Passion fruit is grown in the tropics and subtropics. It’s also known as granadilla, maracuya, parcha and liliko’i. In Baja they often go by granada China, while on the mainland it’s maracua.
Walking through the garden one hopes that what comes out of the kitchen will be as fresh as any meal can be.
The farm to table concept is one I’ve always enjoy, though this can happen without a garden on site. It’s all about where the ingredients are sourced.
The limited size of the garden means much of the produce that Hierbabuena restaurant in Pescadero uses comes from elsewhere. How much of what is grown on site is used in the kitchen compared to how much comes from the surrounding community or beyond isn’t something owner Marcos Ramirez would answer. Nor would he say where the meats come from.
Consistency in the quality of food and service can make or break a restaurant. The service at Hierbabuena has always been spot on, even when I was last there in January. The food, well, it was not as good as it once was. And that’s not just my opinion, but a shared consensus from a few others who have eaten there in the last few months.
One of the problems is the menu has not changed in the three years I have been going there. It doesn’t even change seasonally. This means the chef is not always using ingredients that are in season. Ramirez didn’t want to address that issue either.
“We most value the principles of my mom’s generation. Uncomplicated, fresh, healthy eating from the source without processing and manipulation. We look to traditional recipes as the basis for our dishes. Our kitchen strives to represent our region, tradition, and freshness,” Ramirez said.
Those are good goals, but they aren’t being achieved.
Ramirez opened the restaurant in July 2013.
“We are true believers in that we are what we eat. Our motto is ‘grow it, plate it, eat it.’ Without manipulation, we encourage the freshness and flavors of our garden to shine through. The simple preparation of our produce, along with regional and traditional products allows our food to portray its own flavor,” Ramirez said.
The house salad (mixed lettuces, avocado, radish, pumpkin seeds, red onion, blue cheese and mustard dressing (180 pesos or $9) was good, but nothing sensational. An exceptional salad is one that tastes better than anything I can make. Plenty exist, trust me.
We each had the ravioli (roasted carrot and local ricotta with basil pesto sauce—360 pesos or $18). The carrots in Baja Sur have so much flavor it’s like they are candy. This did not come through in the ravioli. Plus, it wasn’t cooked all the way through so the cheese had not melted. The pesto was average at best.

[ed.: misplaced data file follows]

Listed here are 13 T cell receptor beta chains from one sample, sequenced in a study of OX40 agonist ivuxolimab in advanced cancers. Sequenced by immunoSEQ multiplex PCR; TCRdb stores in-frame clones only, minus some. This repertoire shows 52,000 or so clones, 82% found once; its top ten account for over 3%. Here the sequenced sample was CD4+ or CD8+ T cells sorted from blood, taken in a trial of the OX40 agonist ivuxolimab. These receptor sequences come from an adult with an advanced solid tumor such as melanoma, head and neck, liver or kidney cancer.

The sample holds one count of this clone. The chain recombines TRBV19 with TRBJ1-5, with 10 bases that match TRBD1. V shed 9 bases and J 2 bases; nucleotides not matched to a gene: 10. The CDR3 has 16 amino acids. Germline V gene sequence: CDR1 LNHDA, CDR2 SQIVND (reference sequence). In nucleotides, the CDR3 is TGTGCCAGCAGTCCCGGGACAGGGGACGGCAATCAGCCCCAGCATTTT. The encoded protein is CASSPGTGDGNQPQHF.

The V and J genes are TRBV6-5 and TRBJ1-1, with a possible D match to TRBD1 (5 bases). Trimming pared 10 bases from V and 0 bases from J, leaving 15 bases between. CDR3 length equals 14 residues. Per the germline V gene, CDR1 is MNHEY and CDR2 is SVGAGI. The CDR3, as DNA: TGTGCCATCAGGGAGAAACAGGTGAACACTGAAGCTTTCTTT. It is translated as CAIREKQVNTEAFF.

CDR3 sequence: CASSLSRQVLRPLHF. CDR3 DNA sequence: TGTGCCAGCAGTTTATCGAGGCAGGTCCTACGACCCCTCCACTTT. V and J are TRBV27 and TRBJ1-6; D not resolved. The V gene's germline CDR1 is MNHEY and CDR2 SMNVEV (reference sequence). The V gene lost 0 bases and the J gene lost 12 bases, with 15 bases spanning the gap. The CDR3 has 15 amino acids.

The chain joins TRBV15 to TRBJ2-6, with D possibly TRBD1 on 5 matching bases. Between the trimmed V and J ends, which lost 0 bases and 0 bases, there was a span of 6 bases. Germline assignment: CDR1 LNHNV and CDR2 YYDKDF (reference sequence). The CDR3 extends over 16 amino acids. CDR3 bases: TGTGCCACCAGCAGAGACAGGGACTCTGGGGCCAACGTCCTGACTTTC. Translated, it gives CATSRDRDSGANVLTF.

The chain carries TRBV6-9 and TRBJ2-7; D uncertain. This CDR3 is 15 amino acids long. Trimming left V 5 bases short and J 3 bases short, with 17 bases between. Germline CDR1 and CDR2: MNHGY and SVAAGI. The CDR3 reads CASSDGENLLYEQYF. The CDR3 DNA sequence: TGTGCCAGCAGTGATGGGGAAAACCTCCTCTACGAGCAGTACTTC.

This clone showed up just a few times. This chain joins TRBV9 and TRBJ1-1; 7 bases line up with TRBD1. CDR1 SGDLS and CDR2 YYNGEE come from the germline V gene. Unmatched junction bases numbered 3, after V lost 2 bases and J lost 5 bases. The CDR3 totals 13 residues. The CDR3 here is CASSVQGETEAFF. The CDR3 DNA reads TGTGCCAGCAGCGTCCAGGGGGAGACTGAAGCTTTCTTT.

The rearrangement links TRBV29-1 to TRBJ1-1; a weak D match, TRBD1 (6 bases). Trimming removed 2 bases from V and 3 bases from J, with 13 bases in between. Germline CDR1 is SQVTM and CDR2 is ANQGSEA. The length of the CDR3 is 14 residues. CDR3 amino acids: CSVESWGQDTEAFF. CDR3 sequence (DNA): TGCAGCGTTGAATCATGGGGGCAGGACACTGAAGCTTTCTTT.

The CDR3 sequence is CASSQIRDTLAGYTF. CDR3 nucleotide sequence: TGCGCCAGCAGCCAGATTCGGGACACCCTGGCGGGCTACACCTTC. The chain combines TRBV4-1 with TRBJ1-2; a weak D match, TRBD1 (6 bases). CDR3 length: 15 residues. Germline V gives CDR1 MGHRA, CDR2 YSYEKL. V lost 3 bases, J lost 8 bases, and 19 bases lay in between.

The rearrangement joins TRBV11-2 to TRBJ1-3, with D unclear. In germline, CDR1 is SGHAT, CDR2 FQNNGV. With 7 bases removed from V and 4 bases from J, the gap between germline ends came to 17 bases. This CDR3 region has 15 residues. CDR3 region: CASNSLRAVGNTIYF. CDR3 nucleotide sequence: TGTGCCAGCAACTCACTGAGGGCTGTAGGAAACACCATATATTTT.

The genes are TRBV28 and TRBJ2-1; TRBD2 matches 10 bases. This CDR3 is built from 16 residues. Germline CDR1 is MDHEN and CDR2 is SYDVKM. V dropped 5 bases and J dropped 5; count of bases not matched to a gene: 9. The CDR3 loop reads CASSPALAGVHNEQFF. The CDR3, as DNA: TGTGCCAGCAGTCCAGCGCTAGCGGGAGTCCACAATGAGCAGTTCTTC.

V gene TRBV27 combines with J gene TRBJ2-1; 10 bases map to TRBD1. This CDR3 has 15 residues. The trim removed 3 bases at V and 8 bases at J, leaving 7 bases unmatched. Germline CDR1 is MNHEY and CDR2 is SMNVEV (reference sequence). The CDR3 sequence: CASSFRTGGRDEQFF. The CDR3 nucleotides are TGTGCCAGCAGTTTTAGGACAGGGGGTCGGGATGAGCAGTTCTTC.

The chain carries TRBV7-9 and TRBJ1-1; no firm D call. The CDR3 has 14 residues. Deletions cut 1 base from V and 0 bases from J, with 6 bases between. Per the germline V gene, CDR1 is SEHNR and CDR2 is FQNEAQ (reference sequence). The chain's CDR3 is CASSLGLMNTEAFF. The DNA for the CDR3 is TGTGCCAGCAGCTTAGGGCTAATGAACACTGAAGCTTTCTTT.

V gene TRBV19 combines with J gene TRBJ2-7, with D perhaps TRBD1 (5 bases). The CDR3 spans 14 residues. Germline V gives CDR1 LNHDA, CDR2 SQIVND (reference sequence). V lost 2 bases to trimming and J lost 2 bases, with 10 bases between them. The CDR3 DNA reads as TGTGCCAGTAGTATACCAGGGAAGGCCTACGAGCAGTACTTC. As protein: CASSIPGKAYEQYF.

This is one of the pricier restaurants I’ve been to in Baja Sur—especially for lunch. I seldom spend that much. I won’t again. Too many other good places to go.
More bananas are eaten in the world than any other fruit. While commercial production is a big deal, most are grown for local consumption.
It can take a year before it’s time to remove the peel and ingest what’s inside. Commercial enterprises might start production at nine months.
Bananas typically grow in hot, tropical climates—which includes areas of Mexico. About 150 countries grow this fruit, with Southeast Asia being where they were first discovered. Today, more than half of the bananas in the world are grown in India, Ecuador, Brazil and China.
It’s not uncommon for people to have banana trees in their yards in Baja California Sur. Often the ones in Todos Santos are smaller than the commercially produced ones found in a grocery store. They are more firm and sweeter, and ready to eat even when the peel is green.
The difference is because there more than 1,000 types of bananas in the world. Mexico primarily is home to these varieties: Dominico, Valery, Pera, Tabasco, Morado, Manzano, Cavendish Gigante, and Macho.
While it looks like bananas are trees, they aren’t. They are perennial herbs that are related to lilies and orchids. They grow from a bulb or rhizome, not a seed. It would be hard to know this just by looking at them. Some of these non-trees can be nearly 50 feet tall.
The leaves are distinguishable and often hide the actual fruit that might be growing closer to the trunk. These green leaves can be nearly 9 feet long and 2 feet wide.
Multiple bunches grow on top of each other, which means individual homeowners will have a ton of bananas getting ripe at one time.